AROUND THE world, record temperatures have become more and more frequent in recent years. This month, Delhi reported its highest ever temperature of 48°C while Churu in Rajasthan crossed 50°C. Last week, the United Nations’ World Meteorological Organization confirmed two very recent readings as being among the hottest on record globally — 53.9°C in Mitribah, Kuwait (2016) and 53.7°C in Turbat, Pakistan (2017). India’s highest ever, too, came as recently as May 19, 2016 — 51°C in Phalodi, Rajasthan.
A new study has projected that the record-setting trend will continue for at least the next 20 years, and for longer unless measures are taken to reduce greenhouse gas emissions.
From the findings, it can be inferred that India too is projected to experience the frequent occurrence of unprecedented high temperatures over the next 20 years, study author Scott Power of the Australian Bureau of Meteorology told The Indian Express by email. Power and colleague Francois Delage have reported their findings in the journal Nature Climate Change.
The big picture
Using 22 climate models from the world’s leading climate research centres, the new study projects temperature trends in two possible scenarios — high greenhouse gas emissions (called RCP8.5) and substantially reduced greenhouse gas emissions by 2020 (RCP2.6).
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If the high-emissions scenario were to continue, the study found that by the end of the century, 58% of the Earth’s surface will likely witness at least one new monthly record temperature every year. In the low-emissions scenario, however, the likelihood would drop to 14%.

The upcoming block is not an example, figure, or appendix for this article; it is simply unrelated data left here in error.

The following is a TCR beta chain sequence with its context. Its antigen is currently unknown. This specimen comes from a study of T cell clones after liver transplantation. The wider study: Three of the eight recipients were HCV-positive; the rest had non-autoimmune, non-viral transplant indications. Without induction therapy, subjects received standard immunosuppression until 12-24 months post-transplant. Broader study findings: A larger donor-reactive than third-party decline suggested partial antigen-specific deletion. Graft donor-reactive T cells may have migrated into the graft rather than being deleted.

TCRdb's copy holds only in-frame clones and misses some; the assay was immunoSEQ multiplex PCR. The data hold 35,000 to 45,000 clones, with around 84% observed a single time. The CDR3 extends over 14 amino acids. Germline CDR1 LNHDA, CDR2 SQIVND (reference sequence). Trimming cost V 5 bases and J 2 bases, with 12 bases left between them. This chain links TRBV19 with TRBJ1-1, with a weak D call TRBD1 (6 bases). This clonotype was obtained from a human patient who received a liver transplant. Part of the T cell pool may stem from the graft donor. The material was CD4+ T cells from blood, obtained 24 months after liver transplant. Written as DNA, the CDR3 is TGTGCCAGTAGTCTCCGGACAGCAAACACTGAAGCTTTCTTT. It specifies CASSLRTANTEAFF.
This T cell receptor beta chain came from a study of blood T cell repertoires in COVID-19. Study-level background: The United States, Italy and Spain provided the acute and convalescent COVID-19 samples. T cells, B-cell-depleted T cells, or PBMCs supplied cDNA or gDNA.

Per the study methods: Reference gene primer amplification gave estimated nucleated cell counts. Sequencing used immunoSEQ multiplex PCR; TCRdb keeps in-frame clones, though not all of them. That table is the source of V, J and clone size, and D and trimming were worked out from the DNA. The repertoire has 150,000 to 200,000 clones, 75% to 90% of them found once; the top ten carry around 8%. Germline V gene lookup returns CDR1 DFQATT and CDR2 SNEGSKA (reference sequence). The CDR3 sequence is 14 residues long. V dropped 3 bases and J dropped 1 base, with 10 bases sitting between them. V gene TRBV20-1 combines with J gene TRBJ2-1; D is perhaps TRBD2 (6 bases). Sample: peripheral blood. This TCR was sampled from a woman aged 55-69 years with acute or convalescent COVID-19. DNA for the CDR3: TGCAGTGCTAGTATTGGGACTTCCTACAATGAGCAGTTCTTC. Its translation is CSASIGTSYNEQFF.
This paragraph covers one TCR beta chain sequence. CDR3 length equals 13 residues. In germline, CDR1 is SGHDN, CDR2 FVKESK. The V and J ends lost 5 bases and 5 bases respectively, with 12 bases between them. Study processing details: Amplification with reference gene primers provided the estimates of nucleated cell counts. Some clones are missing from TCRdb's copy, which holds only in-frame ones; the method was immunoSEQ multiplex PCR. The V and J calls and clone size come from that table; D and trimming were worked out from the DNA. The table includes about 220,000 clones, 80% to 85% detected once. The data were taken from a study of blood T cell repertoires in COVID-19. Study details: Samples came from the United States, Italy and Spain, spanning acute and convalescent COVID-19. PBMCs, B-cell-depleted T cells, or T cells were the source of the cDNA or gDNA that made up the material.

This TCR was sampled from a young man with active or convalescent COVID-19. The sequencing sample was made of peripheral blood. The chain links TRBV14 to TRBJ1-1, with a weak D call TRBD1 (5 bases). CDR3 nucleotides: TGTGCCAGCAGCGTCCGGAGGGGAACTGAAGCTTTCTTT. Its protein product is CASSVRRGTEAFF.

Projections for India
In the high-emissions scenario, the likelihood of setting at least one high monthly record in any given year varies regionally from 60% to 70% in the late 21st century, which is larger than the global average of 58%, Power said. In the low-emissions scenario, the likelihood of setting at least one high monthly record drops to approximately 15% over the whole country.
And if the projection is for frequent record temperatures over the next 20 years, “after this, the frequency will increase if greenhouse gas emissions continue to rise or the frequency will fall if large and sustained cuts are made to global greenhouse gas emissions”, Power said.
Why 20 years?
Although the study looks at the benefits of reducing global greenhouse emissions by the end of the 21st century, these benefits take more than 20 years to become clear, Power said. “The likelihood of setting extreme temperature records is projected to remain at high levels for the next two decades.”
Rest of world
The poorest countries are projected to witness the highest pace at which records are set, and the greatest benefits from reducing emissions on this pace. Approximately 68% of years will see records set in the world’s Least Developed Countries and in Small Island Developing States by the end of the century, whereas this figure is only 54% in wealthier nations, the study said.
The authors make a distinction between temperature records being “set” and “smashed”, using the latter for records being surpassed by a high amount. “Near the end of the century the likelihood of setting records that smash the records they replace by more than 1.0°C,” Power said, “is eight times more likely if global greenhouse gas emissions are not markedly reduced, and are over twenty times more likely than would be the case if anthropogenic greenhouse gas emissions had not occurred at all.”
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